• Triple-store vs. relational database. Triple-store Relational Database SPARQL Interface SQL Interface SELECT (?x4) SELECT collaboratesWithTable.ordId2 WHERE { FROM personTable, authorTable, articleTable, friendTable, hasEmployeeTable, organizationTable, worksForTable, ?x1 dc:creator lanl:LAUR-06-2139. collaboratesWithTable ?x1 lanl:hasFriend ?x2 . WHERE ?x2 lanl:worksFor ?x3 . personTable.id = authorTable.personId AND ?x3 lanl:collaboratesWith ?x4 . authorTable.articleId = "dc:creator LAUR-06-2139" AND ?x4 lanl:hasEmployee ?x1 . } personTable.id = friendTable.personId1 AND friendTable.personId2 = worksForTable.personId AND worksForTable.orgId = collaboratesWithTable.orgId2 AND collaboratesWithTable.ordId2 = personTable.id Marko A. Rodriguez University of New Mexico, September 14, 2007
  • Semantic network metrics? • What does it means to run a shortest-path calculation on a semantic network? o Shortest-path along which semantic--which edge type(s)? • What does it mean to calculate PageRank on a semantic network? o What are legal semantics for the random walker? Marko A. Rodriguez University of New Mexico, September 14, 2007
  • Shortest-path metrics in a semantic network? lanl:hasFriend lanl:marko lanl:johan lanl:hasFriend lanl:hasFriend lanl:livesInSameCityAs lanl:chuck lanl:bob lanl:hasFriend lanl:jill “What is the shortest path between lanl:marko and lanl:jill by taking only lanl:hasFriend edges?” Marko A. Rodriguez University of New Mexico, September 14, 2007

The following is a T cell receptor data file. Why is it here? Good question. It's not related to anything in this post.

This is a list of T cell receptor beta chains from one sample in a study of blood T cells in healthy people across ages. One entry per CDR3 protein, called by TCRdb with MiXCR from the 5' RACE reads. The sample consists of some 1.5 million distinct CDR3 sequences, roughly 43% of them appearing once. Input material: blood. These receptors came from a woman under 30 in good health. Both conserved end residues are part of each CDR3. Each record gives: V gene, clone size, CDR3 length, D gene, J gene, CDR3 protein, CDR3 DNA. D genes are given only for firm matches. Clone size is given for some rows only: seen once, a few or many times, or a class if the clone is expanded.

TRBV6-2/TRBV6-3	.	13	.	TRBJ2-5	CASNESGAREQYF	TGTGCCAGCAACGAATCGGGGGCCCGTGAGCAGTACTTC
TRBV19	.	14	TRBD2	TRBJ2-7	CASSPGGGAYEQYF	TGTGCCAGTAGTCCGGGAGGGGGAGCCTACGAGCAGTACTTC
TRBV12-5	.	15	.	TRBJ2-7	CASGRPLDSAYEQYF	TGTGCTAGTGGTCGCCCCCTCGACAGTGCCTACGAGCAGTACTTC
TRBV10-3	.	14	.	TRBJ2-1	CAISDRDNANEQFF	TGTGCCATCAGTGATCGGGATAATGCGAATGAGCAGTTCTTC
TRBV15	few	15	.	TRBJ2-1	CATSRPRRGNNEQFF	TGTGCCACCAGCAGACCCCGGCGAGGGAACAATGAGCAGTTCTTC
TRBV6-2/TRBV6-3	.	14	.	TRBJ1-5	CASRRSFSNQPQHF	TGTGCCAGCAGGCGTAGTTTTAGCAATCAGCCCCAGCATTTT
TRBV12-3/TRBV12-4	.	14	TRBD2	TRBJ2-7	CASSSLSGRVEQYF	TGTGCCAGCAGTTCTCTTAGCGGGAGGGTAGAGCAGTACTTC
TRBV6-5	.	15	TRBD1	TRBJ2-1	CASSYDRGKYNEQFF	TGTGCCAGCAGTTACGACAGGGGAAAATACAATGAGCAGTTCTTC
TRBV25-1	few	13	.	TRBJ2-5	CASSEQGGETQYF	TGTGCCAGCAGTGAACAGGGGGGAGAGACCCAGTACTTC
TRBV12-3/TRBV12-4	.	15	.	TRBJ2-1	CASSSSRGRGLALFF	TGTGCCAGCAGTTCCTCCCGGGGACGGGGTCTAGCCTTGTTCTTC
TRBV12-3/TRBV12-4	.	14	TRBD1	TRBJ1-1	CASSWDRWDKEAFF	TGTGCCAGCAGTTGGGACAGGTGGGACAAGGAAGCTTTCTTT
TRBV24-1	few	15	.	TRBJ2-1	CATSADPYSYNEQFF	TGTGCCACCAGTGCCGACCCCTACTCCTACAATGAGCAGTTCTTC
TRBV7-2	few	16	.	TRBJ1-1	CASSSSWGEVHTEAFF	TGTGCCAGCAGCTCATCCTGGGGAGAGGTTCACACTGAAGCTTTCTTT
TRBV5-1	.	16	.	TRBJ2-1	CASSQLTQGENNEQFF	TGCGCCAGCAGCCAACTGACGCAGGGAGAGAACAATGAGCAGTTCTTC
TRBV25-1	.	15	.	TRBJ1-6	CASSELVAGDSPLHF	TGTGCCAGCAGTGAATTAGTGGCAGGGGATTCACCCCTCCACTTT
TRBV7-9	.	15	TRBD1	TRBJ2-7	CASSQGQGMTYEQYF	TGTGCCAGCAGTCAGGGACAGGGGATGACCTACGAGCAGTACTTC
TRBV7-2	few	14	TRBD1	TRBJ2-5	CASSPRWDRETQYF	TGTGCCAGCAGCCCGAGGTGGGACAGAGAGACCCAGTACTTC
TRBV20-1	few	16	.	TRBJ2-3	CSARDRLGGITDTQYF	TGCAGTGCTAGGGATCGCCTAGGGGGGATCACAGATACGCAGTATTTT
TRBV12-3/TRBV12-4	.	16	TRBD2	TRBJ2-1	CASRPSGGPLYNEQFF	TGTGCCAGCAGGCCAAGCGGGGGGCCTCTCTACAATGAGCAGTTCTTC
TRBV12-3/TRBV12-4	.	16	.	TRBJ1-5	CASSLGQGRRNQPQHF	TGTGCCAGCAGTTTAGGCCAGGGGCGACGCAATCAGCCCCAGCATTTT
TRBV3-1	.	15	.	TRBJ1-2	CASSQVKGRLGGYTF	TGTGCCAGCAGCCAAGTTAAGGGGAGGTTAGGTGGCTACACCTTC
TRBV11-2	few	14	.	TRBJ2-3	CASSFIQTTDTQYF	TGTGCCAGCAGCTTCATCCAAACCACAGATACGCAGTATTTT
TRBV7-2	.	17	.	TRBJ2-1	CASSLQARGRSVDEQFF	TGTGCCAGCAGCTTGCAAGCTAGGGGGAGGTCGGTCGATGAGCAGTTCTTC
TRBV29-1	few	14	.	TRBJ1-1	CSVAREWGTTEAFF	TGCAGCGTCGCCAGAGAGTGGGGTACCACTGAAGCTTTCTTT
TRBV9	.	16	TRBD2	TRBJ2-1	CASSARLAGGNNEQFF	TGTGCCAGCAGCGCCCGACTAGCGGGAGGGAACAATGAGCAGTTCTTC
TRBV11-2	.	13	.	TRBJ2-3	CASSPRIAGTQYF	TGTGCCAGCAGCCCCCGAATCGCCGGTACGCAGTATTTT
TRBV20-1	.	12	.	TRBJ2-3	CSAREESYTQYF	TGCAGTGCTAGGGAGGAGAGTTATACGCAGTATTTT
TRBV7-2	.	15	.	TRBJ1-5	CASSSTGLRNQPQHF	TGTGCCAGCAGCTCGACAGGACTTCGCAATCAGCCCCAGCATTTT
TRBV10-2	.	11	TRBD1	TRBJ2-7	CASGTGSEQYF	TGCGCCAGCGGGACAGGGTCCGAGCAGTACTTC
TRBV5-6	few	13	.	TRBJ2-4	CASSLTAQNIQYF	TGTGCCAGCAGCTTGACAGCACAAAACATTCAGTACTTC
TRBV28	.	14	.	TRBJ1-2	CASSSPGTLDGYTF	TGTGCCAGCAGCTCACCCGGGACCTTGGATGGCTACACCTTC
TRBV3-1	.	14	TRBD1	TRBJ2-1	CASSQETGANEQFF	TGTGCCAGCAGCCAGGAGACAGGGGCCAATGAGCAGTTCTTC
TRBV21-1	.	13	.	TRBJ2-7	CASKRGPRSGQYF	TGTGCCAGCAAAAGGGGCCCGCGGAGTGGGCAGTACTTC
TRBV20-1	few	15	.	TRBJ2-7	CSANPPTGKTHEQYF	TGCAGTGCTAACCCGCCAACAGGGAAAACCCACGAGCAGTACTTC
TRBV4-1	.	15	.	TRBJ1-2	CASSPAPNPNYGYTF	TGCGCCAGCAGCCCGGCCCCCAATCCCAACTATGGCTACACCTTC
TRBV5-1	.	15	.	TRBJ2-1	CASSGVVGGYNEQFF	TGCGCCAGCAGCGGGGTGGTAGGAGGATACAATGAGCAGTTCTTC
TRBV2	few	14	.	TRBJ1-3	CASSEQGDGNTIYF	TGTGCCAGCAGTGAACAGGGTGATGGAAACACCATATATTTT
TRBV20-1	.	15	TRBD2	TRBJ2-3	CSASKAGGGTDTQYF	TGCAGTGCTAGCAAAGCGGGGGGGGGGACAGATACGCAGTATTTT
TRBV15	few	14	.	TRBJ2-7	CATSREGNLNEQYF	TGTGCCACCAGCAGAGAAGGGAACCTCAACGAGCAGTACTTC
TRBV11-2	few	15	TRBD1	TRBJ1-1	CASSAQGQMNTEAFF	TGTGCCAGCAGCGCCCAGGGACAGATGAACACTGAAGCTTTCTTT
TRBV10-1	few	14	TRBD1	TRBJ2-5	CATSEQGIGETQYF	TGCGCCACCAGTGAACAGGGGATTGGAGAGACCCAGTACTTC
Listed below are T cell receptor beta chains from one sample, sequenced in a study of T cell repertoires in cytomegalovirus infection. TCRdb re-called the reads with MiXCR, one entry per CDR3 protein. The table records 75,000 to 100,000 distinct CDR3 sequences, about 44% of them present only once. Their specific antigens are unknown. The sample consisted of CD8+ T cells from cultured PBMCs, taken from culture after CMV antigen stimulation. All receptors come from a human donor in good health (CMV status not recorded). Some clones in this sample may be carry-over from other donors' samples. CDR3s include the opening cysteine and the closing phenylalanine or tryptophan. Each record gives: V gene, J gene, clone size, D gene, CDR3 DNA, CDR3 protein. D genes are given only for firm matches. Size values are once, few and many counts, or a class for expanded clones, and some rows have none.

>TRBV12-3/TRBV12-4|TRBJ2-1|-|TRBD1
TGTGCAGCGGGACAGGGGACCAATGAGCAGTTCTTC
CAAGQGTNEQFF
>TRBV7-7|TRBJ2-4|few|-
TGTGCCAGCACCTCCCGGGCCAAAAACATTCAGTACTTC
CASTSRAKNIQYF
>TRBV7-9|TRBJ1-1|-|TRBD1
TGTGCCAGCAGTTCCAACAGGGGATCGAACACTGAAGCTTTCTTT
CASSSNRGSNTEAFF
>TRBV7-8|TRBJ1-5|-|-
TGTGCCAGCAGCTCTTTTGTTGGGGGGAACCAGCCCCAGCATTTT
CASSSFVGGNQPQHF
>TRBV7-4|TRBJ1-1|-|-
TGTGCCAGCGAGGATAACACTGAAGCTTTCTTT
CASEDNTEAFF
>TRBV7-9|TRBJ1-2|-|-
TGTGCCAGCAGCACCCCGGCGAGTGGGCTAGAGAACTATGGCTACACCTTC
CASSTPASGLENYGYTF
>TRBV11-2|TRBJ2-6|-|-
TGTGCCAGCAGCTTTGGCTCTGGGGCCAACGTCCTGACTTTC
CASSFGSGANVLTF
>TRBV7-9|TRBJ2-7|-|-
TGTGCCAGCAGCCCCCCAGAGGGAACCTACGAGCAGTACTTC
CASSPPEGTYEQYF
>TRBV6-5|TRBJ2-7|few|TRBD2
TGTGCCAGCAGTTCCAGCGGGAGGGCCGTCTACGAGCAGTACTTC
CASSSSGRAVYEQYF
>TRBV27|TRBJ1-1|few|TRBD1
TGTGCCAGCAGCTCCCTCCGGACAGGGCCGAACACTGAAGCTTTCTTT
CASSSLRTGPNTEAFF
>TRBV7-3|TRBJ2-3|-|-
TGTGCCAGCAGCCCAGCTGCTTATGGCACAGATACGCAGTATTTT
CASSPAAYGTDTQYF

• PageRank in a semantic network? lanl:Human lanl:Article rdf:type rdf:type rdf:type rdf:type lanl:p1 lanl:wrote lanl:wrote ? ? ? lanl:marko lanl:johan lanl:hasFriend lanl:chuck Marko A. Rodriguez University of New Mexico, September 14, 2007
  • Grammar-based geodesics and random walkers. • How do you port many of the undirected and directed single-relational network analysis algorithms over to the semantic network domain? o My solution is what I call a grammar. • Nearly every network analysis algorithm can be represented in terms of a walker traversing a network. o Geodesics. o PageRank o Metadata paths. o etc. Marko A. Rodriguez University of New Mexico, September 14, 2007
  • Components of a grammar-based walker. • A walker. o Discrete element. • A grammar. o An abstract representation of legal path for the walker take. - e.g. “you can traverse a lanl:friendOf edge from a lanl:Human to another lanl:Human.” - Also includes rules: “increment a counter.”, “don’t ever return to this vertex.” • A data set that respects the ontological “expectations” of the grammar. Marko A. Rodriguez University of New Mexico, September 14, 2007